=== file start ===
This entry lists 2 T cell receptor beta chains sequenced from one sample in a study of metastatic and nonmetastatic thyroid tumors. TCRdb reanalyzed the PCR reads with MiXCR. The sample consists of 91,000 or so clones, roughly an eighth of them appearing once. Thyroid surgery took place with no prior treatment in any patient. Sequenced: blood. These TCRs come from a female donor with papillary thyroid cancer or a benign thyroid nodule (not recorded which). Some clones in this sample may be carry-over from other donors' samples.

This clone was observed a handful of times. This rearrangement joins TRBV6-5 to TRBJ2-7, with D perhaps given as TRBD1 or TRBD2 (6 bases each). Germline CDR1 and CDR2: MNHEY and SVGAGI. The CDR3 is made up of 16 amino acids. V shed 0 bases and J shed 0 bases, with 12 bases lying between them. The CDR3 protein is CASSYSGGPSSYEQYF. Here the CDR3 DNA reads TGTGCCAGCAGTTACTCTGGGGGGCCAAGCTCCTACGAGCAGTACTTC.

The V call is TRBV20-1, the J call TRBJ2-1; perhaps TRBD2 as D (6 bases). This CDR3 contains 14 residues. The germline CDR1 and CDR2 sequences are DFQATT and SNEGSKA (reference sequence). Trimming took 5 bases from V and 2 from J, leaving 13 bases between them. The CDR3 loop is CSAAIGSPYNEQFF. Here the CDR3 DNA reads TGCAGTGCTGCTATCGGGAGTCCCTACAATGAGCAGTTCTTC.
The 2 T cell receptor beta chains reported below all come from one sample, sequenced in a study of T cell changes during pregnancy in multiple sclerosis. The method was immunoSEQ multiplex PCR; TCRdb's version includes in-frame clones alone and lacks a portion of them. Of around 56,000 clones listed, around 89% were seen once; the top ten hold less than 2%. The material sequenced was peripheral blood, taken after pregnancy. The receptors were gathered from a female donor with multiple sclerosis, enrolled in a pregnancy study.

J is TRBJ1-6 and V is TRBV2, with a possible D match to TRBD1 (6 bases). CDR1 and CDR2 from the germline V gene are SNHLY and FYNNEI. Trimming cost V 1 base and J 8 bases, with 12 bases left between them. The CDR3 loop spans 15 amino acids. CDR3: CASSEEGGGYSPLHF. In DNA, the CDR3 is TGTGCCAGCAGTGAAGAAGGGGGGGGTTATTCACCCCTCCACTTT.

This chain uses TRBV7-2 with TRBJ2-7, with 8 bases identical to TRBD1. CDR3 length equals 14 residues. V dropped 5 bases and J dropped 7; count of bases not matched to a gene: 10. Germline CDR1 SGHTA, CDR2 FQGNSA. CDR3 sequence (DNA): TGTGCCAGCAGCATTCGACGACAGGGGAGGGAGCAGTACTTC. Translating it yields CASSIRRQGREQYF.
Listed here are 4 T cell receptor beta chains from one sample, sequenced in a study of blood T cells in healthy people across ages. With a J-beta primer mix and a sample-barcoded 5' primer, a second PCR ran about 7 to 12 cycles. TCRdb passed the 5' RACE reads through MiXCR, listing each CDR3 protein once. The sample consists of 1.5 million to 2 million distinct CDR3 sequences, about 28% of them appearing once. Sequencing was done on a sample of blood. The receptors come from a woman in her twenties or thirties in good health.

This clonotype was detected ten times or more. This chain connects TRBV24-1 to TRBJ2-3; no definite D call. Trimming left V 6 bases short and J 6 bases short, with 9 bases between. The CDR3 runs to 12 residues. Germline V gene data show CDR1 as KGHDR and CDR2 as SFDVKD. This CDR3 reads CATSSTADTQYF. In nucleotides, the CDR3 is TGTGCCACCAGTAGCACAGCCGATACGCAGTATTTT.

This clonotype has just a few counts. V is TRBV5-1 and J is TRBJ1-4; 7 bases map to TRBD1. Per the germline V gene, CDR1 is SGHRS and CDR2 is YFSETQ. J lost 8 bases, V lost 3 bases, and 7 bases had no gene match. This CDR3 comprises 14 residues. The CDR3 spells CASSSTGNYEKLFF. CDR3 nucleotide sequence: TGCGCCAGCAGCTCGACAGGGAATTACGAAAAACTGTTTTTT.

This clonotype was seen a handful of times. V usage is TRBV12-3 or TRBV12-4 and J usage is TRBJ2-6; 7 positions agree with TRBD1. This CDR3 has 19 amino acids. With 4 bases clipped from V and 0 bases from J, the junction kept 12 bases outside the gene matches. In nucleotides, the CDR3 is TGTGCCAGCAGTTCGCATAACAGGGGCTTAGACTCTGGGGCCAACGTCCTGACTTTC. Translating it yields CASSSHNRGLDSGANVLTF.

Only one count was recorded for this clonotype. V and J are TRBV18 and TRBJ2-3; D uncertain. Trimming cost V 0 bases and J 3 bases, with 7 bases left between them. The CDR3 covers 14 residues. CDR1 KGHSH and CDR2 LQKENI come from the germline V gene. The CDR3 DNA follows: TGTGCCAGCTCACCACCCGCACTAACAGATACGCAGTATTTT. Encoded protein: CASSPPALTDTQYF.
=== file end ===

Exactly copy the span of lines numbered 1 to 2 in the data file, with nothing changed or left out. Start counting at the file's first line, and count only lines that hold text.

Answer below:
This entry lists 2 T cell receptor beta chains sequenced from one sample in a study of metastatic and nonmetastatic thyroid tumors. TCRdb reanalyzed the PCR reads with MiXCR. The sample consists of 91,000 or so clones, roughly an eighth of them appearing once. Thyroid surgery took place with no prior treatment in any patient. Sequenced: blood. These TCRs come from a female donor with papillary thyroid cancer or a benign thyroid nodule (not recorded which). Some clones in this sample may be carry-over from other donors' samples.

This clone was observed a handful of times. This rearrangement joins TRBV6-5 to TRBJ2-7, with D perhaps given as TRBD1 or TRBD2 (6 bases each). Germline CDR1 and CDR2: MNHEY and SVGAGI. The CDR3 is made up of 16 amino acids. V shed 0 bases and J shed 0 bases, with 12 bases lying between them. The CDR3 protein is CASSYSGGPSSYEQYF. Here the CDR3 DNA reads TGTGCCAGCAGTTACTCTGGGGGGCCAAGCTCCTACGAGCAGTACTTC.